Often it’s nice to rotate players so everyone plays, especially for a rookie tournament.  You’re not playing at a highly competitive level and everyone committed to the date and time, location and cost.  Especially among younger players, it’s nice to give everyone the playing experience so the team can grow and get better together.

 

Prepare for the Event

Preparing for the tournament is an important aspect.  Try to get everyone together to practice the weekends before the event.  Come up with standard names for bunkers and body counts for both your team and theirs.  Since this may be a newer team, get a feel for everyone’s playing style and communication.  Practice the fundamentals, communication and teamwork. If the field layout is released early, which is unusual for local events, take a look at the field layout.

The week before the event, make sure all your gear is in order.  Don’t mess with your paintball gun or loader the night before the tournament!  As much as you want to play with it and regrease it, you don’t want to mess something up so close to an important event.  Give yourself some time ( a week or so) between maintaining your marker and the tournament. I’d recommend cleaning all your gear at this point too.

Also, I would make sure you have a barrel swab to clean your barrel.

The night before having everything in order, packed up and ready to go.  Most paintball tournaments start in the morning, so you’ll probably be getting up pretty early.

Finally, try to relax and get some sleep!

 

Day of the Tournament

Get to the field early.  You don’t want to be rushing to get ready, especially for your first event.  I’d recommend getting there when the doors open for your bracket.

By getting to the field early, your team can most likely claim a table in a nice location and get situated.  You’ll also probably have to check in and sign waivers, so do that early as well.

 

Walk the Field

Once you get signed in and your gear on, take to the field once it opens up.  Usually about an hour before games start, tournaments open up the field to teams to walk the field.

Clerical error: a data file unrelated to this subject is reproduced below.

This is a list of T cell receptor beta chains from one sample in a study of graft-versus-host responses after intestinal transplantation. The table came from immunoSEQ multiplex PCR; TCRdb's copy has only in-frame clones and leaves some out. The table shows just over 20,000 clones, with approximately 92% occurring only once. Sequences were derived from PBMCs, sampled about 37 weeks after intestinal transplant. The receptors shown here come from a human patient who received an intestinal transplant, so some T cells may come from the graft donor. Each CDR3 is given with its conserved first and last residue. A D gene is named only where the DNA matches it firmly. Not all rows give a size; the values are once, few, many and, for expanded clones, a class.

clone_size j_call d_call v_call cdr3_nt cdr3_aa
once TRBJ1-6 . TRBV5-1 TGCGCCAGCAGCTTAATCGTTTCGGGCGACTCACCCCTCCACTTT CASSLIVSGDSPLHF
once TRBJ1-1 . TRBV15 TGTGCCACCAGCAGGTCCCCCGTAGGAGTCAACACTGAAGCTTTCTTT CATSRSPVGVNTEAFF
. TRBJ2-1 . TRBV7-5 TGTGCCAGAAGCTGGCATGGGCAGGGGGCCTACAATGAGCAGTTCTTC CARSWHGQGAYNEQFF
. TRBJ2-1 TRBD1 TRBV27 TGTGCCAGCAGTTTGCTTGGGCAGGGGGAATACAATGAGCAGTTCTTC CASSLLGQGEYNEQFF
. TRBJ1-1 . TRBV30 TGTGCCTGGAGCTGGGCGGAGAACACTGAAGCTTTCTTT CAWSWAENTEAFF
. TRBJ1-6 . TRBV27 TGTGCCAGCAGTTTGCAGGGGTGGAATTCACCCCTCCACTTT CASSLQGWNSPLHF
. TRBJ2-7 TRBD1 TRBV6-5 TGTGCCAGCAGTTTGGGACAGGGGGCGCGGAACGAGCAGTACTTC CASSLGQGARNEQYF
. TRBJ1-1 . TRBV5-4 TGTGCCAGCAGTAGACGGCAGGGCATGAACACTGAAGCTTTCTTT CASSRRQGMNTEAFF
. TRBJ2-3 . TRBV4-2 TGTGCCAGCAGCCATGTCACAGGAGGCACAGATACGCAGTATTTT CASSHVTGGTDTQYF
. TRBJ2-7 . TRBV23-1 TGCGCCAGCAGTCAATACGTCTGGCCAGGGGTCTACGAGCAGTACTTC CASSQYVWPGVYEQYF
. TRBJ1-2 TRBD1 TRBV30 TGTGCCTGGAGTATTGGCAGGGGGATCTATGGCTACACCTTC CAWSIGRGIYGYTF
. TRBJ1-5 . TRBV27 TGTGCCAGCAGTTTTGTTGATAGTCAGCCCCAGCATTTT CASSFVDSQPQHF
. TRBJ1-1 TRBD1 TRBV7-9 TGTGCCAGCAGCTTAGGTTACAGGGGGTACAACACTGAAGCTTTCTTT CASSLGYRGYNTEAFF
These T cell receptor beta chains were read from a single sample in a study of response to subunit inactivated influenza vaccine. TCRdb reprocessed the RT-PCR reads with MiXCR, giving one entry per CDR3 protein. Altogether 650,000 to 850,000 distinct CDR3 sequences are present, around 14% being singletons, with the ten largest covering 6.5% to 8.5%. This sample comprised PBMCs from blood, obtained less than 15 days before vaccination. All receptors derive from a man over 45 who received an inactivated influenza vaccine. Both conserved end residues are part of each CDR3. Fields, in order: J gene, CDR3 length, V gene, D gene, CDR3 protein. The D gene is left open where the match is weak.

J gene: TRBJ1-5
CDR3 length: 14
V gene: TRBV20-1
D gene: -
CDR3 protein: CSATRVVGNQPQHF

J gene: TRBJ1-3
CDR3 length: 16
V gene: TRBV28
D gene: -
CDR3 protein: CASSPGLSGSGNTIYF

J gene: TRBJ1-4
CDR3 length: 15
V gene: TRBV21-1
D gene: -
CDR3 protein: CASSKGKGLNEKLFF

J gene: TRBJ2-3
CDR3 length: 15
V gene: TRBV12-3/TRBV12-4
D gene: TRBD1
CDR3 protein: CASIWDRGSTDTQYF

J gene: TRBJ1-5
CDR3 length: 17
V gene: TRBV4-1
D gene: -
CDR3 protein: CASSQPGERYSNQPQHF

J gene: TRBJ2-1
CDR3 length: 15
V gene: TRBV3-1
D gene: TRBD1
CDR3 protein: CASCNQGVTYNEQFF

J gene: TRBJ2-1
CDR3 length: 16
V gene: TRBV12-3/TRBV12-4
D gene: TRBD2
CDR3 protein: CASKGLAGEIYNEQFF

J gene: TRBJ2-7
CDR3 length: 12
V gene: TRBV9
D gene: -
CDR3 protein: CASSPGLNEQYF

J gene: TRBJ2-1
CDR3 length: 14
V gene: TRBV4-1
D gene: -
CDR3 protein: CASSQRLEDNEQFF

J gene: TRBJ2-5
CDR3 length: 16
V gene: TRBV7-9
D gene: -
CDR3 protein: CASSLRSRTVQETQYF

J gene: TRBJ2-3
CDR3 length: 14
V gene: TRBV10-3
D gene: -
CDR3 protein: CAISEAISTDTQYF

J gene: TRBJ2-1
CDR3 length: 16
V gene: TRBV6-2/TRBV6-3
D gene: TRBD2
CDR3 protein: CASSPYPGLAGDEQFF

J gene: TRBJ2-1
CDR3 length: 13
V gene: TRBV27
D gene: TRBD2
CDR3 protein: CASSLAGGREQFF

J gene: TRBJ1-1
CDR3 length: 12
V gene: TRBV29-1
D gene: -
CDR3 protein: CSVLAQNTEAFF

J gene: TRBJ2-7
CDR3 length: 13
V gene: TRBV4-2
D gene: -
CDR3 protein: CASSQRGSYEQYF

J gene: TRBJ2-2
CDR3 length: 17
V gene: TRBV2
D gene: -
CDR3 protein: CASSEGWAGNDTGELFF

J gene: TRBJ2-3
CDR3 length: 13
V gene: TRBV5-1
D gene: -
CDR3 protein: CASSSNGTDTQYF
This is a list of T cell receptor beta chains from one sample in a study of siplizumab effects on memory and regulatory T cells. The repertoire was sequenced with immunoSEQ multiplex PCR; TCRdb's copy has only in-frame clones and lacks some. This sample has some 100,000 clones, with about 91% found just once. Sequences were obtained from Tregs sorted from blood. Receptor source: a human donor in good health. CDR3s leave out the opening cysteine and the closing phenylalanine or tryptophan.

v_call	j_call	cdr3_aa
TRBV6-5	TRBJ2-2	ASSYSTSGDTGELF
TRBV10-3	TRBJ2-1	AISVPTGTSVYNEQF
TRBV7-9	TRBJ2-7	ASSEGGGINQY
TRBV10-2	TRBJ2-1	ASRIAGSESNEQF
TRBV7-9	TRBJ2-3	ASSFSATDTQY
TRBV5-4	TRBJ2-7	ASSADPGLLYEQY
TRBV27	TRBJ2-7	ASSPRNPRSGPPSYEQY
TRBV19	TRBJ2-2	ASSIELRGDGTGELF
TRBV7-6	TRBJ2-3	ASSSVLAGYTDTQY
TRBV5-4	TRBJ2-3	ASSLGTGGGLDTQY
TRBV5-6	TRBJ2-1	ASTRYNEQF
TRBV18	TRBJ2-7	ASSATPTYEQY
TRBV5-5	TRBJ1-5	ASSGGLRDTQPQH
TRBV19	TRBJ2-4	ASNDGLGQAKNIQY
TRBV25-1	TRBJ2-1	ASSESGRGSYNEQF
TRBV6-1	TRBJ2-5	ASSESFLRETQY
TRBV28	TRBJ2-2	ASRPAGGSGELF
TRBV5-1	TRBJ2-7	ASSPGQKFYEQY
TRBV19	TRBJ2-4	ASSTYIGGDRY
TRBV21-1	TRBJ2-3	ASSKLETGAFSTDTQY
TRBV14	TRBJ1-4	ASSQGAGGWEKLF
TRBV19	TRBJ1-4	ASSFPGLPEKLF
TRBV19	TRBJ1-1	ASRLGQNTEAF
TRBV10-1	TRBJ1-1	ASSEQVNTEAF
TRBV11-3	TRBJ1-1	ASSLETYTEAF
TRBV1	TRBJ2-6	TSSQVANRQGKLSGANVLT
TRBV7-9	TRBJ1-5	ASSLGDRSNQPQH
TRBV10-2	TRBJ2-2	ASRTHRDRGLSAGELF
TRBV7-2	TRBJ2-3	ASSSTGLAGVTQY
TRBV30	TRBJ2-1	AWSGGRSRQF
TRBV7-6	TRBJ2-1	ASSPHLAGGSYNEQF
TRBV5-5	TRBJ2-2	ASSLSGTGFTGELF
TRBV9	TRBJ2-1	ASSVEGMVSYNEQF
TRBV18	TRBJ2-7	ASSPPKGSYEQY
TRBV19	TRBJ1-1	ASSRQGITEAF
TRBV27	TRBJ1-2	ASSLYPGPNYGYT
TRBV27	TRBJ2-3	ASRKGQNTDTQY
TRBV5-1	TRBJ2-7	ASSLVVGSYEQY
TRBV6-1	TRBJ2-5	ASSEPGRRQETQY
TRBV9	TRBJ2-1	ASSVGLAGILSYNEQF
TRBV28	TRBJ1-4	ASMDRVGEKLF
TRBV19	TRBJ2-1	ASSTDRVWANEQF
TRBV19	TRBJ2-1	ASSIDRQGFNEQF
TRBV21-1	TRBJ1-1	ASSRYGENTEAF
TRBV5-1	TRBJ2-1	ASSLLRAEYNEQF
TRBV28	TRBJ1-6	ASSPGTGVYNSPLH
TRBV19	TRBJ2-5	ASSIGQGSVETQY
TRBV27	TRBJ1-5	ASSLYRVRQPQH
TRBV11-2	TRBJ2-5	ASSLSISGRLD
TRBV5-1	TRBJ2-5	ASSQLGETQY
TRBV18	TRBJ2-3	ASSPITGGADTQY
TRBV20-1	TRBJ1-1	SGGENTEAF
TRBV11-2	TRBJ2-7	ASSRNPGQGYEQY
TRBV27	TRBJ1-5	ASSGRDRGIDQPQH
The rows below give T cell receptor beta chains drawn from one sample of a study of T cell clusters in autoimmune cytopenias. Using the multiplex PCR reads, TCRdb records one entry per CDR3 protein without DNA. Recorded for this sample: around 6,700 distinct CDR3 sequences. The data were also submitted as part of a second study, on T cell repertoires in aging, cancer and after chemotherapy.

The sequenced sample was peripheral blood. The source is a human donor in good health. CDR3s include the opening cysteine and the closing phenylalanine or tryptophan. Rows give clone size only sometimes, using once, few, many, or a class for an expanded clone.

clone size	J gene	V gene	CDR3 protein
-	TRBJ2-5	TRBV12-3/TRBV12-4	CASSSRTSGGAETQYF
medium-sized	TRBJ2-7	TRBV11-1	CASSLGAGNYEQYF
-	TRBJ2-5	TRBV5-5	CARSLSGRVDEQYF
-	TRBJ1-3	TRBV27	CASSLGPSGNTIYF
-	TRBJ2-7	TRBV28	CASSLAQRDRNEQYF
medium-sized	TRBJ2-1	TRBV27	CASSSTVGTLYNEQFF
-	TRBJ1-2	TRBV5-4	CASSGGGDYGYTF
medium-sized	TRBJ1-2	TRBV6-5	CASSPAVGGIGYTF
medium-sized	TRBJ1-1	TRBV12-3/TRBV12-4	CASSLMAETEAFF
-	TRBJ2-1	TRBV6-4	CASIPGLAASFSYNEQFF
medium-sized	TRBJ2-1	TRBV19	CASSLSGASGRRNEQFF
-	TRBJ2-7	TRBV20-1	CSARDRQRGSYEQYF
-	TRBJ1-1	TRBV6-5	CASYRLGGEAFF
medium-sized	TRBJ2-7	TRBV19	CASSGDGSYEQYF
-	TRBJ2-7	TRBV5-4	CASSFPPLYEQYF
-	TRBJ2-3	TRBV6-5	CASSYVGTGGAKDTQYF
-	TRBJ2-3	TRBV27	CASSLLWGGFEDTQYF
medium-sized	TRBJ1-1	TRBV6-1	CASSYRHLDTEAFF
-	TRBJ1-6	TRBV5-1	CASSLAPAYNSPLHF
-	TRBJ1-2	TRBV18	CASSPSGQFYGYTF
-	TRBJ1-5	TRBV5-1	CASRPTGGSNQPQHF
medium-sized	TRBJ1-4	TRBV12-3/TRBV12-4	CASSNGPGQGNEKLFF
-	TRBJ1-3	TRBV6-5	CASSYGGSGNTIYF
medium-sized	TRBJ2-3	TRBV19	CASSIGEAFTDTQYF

This time is to look at the layout and come up with some strategies.  I’ll be writing another tips article specifically for walking the field, but try to get a general feel for how the field will play out.  Look at the primary bunkers such as the back center, middle and corner bunkers. Walk the entire field looking at secondary and 50 bunkers.  Look for and remember various angles and blind shots.

Also look for lanes and where you think other teams will send players off the break.  Finally, come up with two or three breakout plans for your team. This way, if your main one doesn’t work or teams adapt to your plan, you can change it up.

Game Time

Your first game is about to start.  Your pretty pumped and maybe even a little nervous.  Relax and remember, have fun! I’m sure you’ll have a blast at your first event, most players do and end up coming back for more.

At this point just play your game and watch what other teams do.  Remember the basics and communication. If you’re winning your matches and think the team is going to make it to semi’s or finals, you can scout other teams breakout plans and strategy.  Also, watch the other local teams and how they play, you can probably learn quite a few things.

You may end up losing a lot of your games at your first paintball tournament, but that’s okay!  Don’t worry too much about making mistakes, but learn from them. The way to improve at paintball is to play against better players, and making the step from rec-ball to rookie tournaments is the first step in learning more about competitive paintball.  If you have the drive to compete, learn from mistakes and practice, tournament paintball will be a blast.

Don’t get discouraged if you don’t make the cut to semi’s either!  Keep practicing and improving, and once you and your team finally make the cut to finals or win an event, it’ll be very rewarding.

Add a Comment

Your email address will not be published. Required fields are marked *

This site uses Akismet to reduce spam. Learn how your comment data is processed.